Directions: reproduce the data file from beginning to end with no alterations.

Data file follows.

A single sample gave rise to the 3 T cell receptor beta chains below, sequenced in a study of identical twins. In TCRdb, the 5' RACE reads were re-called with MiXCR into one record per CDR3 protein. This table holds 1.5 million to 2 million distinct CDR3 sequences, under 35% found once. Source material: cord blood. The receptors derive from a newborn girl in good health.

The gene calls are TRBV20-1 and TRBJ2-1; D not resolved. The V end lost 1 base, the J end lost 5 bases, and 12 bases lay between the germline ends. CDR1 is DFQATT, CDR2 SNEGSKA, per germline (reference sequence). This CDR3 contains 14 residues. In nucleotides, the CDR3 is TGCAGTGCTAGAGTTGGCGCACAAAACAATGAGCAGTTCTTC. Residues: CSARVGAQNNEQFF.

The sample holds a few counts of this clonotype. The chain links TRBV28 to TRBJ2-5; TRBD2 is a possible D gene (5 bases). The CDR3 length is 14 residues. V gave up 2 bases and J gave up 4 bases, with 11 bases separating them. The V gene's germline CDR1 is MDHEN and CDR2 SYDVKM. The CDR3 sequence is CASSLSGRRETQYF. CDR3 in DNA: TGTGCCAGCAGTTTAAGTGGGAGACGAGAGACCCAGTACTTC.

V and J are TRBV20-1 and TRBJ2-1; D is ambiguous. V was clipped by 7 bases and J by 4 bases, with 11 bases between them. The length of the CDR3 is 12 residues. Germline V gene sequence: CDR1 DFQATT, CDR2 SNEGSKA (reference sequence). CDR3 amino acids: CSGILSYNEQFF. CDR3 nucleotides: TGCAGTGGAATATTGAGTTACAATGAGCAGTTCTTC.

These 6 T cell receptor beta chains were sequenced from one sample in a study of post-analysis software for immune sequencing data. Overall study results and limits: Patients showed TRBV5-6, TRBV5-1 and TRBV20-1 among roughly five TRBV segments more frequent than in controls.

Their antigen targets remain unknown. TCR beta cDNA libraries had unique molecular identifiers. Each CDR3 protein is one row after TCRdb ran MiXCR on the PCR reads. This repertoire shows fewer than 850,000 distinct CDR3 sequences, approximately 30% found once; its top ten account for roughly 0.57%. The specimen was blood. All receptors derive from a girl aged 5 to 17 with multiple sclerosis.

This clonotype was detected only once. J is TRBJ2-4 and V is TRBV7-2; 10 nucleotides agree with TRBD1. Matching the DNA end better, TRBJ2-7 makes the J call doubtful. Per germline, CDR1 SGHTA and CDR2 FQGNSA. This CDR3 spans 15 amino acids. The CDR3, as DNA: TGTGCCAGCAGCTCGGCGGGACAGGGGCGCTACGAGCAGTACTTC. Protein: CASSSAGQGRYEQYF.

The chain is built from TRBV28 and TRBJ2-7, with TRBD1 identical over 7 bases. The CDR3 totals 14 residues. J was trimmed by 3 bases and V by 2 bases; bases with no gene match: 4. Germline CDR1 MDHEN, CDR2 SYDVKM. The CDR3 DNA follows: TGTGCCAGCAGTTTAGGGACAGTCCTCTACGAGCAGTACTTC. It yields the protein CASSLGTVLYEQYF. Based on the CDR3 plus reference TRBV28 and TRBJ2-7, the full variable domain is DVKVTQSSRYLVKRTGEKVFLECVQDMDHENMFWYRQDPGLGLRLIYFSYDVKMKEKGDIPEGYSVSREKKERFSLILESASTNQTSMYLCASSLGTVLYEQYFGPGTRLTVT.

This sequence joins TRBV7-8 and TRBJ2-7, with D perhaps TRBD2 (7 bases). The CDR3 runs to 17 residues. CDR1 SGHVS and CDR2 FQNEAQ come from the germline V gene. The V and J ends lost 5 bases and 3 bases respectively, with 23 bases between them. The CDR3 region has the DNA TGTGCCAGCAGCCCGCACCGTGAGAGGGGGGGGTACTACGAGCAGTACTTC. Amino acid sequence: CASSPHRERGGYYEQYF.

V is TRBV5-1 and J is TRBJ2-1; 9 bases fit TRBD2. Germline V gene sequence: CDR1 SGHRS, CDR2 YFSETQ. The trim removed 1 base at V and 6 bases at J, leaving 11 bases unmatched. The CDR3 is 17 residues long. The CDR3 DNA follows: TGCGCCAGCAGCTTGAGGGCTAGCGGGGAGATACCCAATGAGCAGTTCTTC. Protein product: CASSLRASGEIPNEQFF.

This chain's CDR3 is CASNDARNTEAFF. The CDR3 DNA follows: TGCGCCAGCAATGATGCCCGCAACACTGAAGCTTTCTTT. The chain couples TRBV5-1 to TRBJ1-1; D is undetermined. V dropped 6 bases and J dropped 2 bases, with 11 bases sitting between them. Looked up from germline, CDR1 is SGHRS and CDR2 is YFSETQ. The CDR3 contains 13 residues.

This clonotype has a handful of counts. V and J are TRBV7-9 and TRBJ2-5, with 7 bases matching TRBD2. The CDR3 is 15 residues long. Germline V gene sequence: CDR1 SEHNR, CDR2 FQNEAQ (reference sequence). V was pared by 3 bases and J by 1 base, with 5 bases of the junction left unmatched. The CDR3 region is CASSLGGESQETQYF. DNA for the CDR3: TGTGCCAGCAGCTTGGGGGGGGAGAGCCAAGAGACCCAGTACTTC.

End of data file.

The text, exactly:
A single sample gave rise to the 3 T cell receptor beta chains below, sequenced in a study of identical twins. In TCRdb, the 5' RACE reads were re-called with MiXCR into one record per CDR3 protein. This table holds 1.5 million to 2 million distinct CDR3 sequences, under 35% found once. Source material: cord blood. The receptors derive from a newborn girl in good health.

The gene calls are TRBV20-1 and TRBJ2-1; D not resolved. The V end lost 1 base, the J end lost 5 bases, and 12 bases lay between the germline ends. CDR1 is DFQATT, CDR2 SNEGSKA, per germline (reference sequence). This CDR3 contains 14 residues. In nucleotides, the CDR3 is TGCAGTGCTAGAGTTGGCGCACAAAACAATGAGCAGTTCTTC. Residues: CSARVGAQNNEQFF.

The sample holds a few counts of this clonotype. The chain links TRBV28 to TRBJ2-5; TRBD2 is a possible D gene (5 bases). The CDR3 length is 14 residues. V gave up 2 bases and J gave up 4 bases, with 11 bases separating them. The V gene's germline CDR1 is MDHEN and CDR2 SYDVKM. The CDR3 sequence is CASSLSGRRETQYF. CDR3 in DNA: TGTGCCAGCAGTTTAAGTGGGAGACGAGAGACCCAGTACTTC.

V and J are TRBV20-1 and TRBJ2-1; D is ambiguous. V was clipped by 7 bases and J by 4 bases, with 11 bases between them. The length of the CDR3 is 12 residues. Germline V gene sequence: CDR1 DFQATT, CDR2 SNEGSKA (reference sequence). CDR3 amino acids: CSGILSYNEQFF. CDR3 nucleotides: TGCAGTGGAATATTGAGTTACAATGAGCAGTTCTTC.

These 6 T cell receptor beta chains were sequenced from one sample in a study of post-analysis software for immune sequencing data. Overall study results and limits: Patients showed TRBV5-6, TRBV5-1 and TRBV20-1 among roughly five TRBV segments more frequent than in controls.

Their antigen targets remain unknown. TCR beta cDNA libraries had unique molecular identifiers. Each CDR3 protein is one row after TCRdb ran MiXCR on the PCR reads. This repertoire shows fewer than 850,000 distinct CDR3 sequences, approximately 30% found once; its top ten account for roughly 0.57%. The specimen was blood. All receptors derive from a girl aged 5 to 17 with multiple sclerosis.

This clonotype was detected only once. J is TRBJ2-4 and V is TRBV7-2; 10 nucleotides agree with TRBD1. Matching the DNA end better, TRBJ2-7 makes the J call doubtful. Per germline, CDR1 SGHTA and CDR2 FQGNSA. This CDR3 spans 15 amino acids. The CDR3, as DNA: TGTGCCAGCAGCTCGGCGGGACAGGGGCGCTACGAGCAGTACTTC. Protein: CASSSAGQGRYEQYF.

The chain is built from TRBV28 and TRBJ2-7, with TRBD1 identical over 7 bases. The CDR3 totals 14 residues. J was trimmed by 3 bases and V by 2 bases; bases with no gene match: 4. Germline CDR1 MDHEN, CDR2 SYDVKM. The CDR3 DNA follows: TGTGCCAGCAGTTTAGGGACAGTCCTCTACGAGCAGTACTTC. It yields the protein CASSLGTVLYEQYF. Based on the CDR3 plus reference TRBV28 and TRBJ2-7, the full variable domain is DVKVTQSSRYLVKRTGEKVFLECVQDMDHENMFWYRQDPGLGLRLIYFSYDVKMKEKGDIPEGYSVSREKKERFSLILESASTNQTSMYLCASSLGTVLYEQYFGPGTRLTVT.

This sequence joins TRBV7-8 and TRBJ2-7, with D perhaps TRBD2 (7 bases). The CDR3 runs to 17 residues. CDR1 SGHVS and CDR2 FQNEAQ come from the germline V gene. The V and J ends lost 5 bases and 3 bases respectively, with 23 bases between them. The CDR3 region has the DNA TGTGCCAGCAGCCCGCACCGTGAGAGGGGGGGGTACTACGAGCAGTACTTC. Amino acid sequence: CASSPHRERGGYYEQYF.

V is TRBV5-1 and J is TRBJ2-1; 9 bases fit TRBD2. Germline V gene sequence: CDR1 SGHRS, CDR2 YFSETQ. The trim removed 1 base at V and 6 bases at J, leaving 11 bases unmatched. The CDR3 is 17 residues long. The CDR3 DNA follows: TGCGCCAGCAGCTTGAGGGCTAGCGGGGAGATACCCAATGAGCAGTTCTTC. Protein product: CASSLRASGEIPNEQFF.

This chain's CDR3 is CASNDARNTEAFF. The CDR3 DNA follows: TGCGCCAGCAATGATGCCCGCAACACTGAAGCTTTCTTT. The chain couples TRBV5-1 to TRBJ1-1; D is undetermined. V dropped 6 bases and J dropped 2 bases, with 11 bases sitting between them. Looked up from germline, CDR1 is SGHRS and CDR2 is YFSETQ. The CDR3 contains 13 residues.

This clonotype has a handful of counts. V and J are TRBV7-9 and TRBJ2-5, with 7 bases matching TRBD2. The CDR3 is 15 residues long. Germline V gene sequence: CDR1 SEHNR, CDR2 FQNEAQ (reference sequence). V was pared by 3 bases and J by 1 base, with 5 bases of the junction left unmatched. The CDR3 region is CASSLGGESQETQYF. DNA for the CDR3: TGTGCCAGCAGCTTGGGGGGGGAGAGCCAAGAGACCCAGTACTTC.